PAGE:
View Full Version : 058) Hosting A Seminar: Week of October 18, 2009

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Marc Abrams
10-18-2009, 09:50 PM
One of the nice things about the number of martial arts schools in the US is that there is a plethora of seminars that people can attend.  What most people do not realize is what is really involved in putting together and running a successful seminar.  Most people take for granted how little is charged for people to put some serious training time in with some excellent instructors.  Most seminars fees work out from between $5 to $30 per hour for some remarkable teachers.  Managing the logistics of a seminar, not losing money, and maybe even turning a profit from a seminar takes a lot of work.  It is not a solo effort that pulls a seminar off, but a dojo effort.  I do not think that I could manage to hold successful seminars without the substantial help and support from my students and my family.
Ushiro Kenji Sensei is coming from Japan this week with a bunch of his senior students from Japan for his second seminar of this year on 10/24 & 10/25.  Attendees are coming from Japan, throughout the Unites States and Canada.  The logistics for this are substantial.  That means managing airport arrivals and departures; Managing transportation requirements, hotel reservations, restaurant reservations, meals being served at my home…….  That is not even including handling the logistics of the seminar itself.  After everyone returns to their homes, I can breathe a breath of relief.  Then back to my regular 12 hour-2 job days without a break.  I do not even think twice about arranging for a number of seminars to be held at my school each year.  I am looking forward to when our economy improves so I can hold even more seminars.  The benefits that these seminars provide to my students and myself more than make up for the occasional financial hit, logistical headaches,….. that a seminar can become.  That being said, I would like to offer the following advice to my students and to people who attend seminars.
My students are acting as ambassadors to our school.  They work hard at special dojo cleanings before a seminar, hosting some attendees (to provide some financial help), helping to open and close the dojo, keeping the facility open during the lunch hour…..  I am so thankful that my students work so hard to support these seminars.  During the seminars, I encourage all of you to be as open as possible to experience the differences that the attendees bring to their training.  Be aware and alert to what is going on around you.  Taking for granted how people train can be potentially dangerous.  My students know full well that I made that mistake at the 50th year in Aikido seminar.  I was fortunate to be able to have minimized the damage done to me from somebody’s neanderthal-like execution of a technique.  The important thing to take from this is that you must protect yourself, without the desire to seek retribution.  You must work hard to train honestly with as many different partners as possible to try and take some important things away from the seminar that you can work on in your own training.  The wonderful opportunity to make new friends from other schools, arts and styles only serve to enhance the benefits from  your martial arts training. Your contact and interactions with the attendees from other schools, styles and countries makes the seminar experience at our dojo something that people actually look forward to!  Keep up the excellent work!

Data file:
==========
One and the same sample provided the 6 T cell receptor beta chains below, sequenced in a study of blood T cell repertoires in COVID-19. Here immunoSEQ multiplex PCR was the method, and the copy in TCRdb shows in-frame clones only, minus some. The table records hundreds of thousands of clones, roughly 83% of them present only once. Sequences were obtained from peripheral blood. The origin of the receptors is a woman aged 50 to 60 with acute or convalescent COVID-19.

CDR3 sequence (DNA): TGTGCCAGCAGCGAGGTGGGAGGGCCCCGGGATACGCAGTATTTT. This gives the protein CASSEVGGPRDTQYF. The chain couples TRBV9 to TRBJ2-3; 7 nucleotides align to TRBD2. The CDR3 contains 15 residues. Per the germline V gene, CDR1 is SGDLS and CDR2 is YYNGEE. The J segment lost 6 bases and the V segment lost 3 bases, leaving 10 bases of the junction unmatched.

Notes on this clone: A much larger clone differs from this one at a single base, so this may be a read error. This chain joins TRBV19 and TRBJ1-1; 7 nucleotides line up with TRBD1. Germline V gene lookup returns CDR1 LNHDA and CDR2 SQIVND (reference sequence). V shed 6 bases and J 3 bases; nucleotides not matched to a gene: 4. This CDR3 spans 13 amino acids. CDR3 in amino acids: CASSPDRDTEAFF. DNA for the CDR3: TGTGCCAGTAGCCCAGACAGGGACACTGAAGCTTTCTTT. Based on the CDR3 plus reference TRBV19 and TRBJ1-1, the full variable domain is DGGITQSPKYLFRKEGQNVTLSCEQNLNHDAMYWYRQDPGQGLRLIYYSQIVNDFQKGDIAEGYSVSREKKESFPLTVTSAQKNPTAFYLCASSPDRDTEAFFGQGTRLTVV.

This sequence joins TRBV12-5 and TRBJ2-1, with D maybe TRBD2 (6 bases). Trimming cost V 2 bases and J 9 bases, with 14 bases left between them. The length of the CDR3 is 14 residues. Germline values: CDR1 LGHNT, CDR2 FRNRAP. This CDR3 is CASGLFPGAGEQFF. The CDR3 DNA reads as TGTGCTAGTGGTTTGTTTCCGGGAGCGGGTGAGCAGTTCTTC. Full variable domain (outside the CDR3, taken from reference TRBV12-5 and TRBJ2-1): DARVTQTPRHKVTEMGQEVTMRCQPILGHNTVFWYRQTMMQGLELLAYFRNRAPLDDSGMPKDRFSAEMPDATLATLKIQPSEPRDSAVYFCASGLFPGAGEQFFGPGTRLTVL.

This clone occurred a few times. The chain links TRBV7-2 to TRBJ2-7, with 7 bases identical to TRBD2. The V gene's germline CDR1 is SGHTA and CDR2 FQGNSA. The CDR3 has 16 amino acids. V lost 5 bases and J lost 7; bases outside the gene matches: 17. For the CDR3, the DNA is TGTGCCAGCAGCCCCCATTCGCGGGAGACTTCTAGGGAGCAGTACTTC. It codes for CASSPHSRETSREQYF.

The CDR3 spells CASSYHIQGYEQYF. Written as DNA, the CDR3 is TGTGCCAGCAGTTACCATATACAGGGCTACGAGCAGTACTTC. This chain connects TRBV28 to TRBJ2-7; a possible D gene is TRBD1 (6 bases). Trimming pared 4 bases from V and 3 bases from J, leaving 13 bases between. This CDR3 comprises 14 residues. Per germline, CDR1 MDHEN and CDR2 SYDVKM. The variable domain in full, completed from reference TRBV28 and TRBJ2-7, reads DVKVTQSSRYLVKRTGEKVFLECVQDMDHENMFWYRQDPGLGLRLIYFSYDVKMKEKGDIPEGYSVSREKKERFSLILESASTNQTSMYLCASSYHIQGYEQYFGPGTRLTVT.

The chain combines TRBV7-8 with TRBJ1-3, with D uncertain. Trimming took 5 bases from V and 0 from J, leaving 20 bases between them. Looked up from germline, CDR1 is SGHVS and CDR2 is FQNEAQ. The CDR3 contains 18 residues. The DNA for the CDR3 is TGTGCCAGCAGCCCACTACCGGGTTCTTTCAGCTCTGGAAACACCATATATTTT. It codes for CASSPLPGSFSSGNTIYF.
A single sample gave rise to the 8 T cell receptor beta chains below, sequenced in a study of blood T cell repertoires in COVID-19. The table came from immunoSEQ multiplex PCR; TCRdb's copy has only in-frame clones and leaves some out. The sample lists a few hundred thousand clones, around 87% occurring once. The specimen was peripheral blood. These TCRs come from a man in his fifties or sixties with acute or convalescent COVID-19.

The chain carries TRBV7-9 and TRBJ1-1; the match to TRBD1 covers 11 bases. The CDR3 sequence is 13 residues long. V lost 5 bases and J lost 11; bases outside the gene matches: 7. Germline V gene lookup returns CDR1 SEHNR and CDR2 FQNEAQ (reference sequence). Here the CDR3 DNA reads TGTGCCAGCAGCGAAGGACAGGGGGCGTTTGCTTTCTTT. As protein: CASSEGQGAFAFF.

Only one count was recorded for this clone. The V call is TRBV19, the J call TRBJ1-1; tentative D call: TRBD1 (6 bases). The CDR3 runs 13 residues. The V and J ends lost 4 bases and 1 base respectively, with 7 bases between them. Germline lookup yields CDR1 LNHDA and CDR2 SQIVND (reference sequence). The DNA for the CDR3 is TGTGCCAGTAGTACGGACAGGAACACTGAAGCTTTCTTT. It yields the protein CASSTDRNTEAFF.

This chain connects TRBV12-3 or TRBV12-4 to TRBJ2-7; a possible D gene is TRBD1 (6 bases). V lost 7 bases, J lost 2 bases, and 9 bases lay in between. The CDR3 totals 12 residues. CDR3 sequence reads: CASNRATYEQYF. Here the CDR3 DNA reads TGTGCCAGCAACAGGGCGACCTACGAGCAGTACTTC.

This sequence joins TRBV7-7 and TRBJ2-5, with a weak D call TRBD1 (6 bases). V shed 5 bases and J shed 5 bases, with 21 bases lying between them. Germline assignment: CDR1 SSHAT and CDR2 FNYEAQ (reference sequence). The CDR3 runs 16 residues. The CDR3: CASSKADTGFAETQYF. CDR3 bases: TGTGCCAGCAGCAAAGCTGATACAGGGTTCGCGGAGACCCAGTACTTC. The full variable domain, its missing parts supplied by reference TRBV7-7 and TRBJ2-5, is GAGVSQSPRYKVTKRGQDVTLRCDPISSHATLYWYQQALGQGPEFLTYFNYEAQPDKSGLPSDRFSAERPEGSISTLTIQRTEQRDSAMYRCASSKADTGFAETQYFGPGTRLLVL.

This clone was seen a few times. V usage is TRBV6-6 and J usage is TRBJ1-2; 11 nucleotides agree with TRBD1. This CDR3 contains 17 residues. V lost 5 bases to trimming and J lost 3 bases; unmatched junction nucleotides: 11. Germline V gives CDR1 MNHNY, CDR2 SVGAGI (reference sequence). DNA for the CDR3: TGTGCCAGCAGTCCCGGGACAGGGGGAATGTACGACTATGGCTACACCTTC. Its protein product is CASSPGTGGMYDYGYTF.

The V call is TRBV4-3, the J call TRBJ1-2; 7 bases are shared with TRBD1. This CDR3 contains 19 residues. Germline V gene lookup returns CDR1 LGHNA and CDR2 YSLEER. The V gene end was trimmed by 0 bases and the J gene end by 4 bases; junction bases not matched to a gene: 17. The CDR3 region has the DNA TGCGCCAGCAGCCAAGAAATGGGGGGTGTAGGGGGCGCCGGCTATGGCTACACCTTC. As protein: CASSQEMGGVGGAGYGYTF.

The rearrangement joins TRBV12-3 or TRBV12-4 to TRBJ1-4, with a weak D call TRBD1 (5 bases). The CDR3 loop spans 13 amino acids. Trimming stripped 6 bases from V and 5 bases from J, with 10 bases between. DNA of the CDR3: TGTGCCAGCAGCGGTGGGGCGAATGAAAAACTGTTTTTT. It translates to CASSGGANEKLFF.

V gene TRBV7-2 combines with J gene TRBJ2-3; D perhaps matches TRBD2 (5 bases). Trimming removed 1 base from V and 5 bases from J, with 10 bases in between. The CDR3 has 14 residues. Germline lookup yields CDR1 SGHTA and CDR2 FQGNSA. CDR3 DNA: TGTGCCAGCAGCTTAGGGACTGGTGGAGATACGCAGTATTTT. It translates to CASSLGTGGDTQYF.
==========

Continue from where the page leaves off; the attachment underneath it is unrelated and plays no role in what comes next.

Attendees of seminars can do a lot to help make the seminar experience a successful one for everyone.  First and foremost, registration and payment in advance.  This one area can be a tremendous help in allowing the sponsoring dojo to plan based upon real financial and space considerations, instead of projected ones.  Train with as many different people as possible.  I am amazed at how often several people will come together and only train together.  The synergy of training with different people usually adds an incalculable and valuable add-on to your training experience.    Be open-minded and cooperative, even when you do not necessarily agree with the teaching and/or enjoy the particular training partner you are working with.  Most importantly, train safely!  Nobody goes to a seminar to come home with an injury.  Mindful, sincere and measured training allow everybody to come home in the same condition (or better!) than how they came to the seminar.  Be mindful of your training environment.  A lot of time and effort goes into creating and maintaining a safe and beautiful training environment.  Simple things, like not leaving messes behind, are greatly appreciated by all.
A seminar takes a tremendous amount of work, financial risk, and sweat to create an awesome training experience for people.  We all need to do all that we can to support and be helpful to those who put these events together.  Simple, mindful care  from the planners and attendees go a long way to help foster the continued growth in our martial arts training.  More importantly, these efforts create the opportunities and venues for the next generations of seminar teachers.
Marc Abrams Sensei

(Original blog post may be found here (http://aasbk.com/blog).)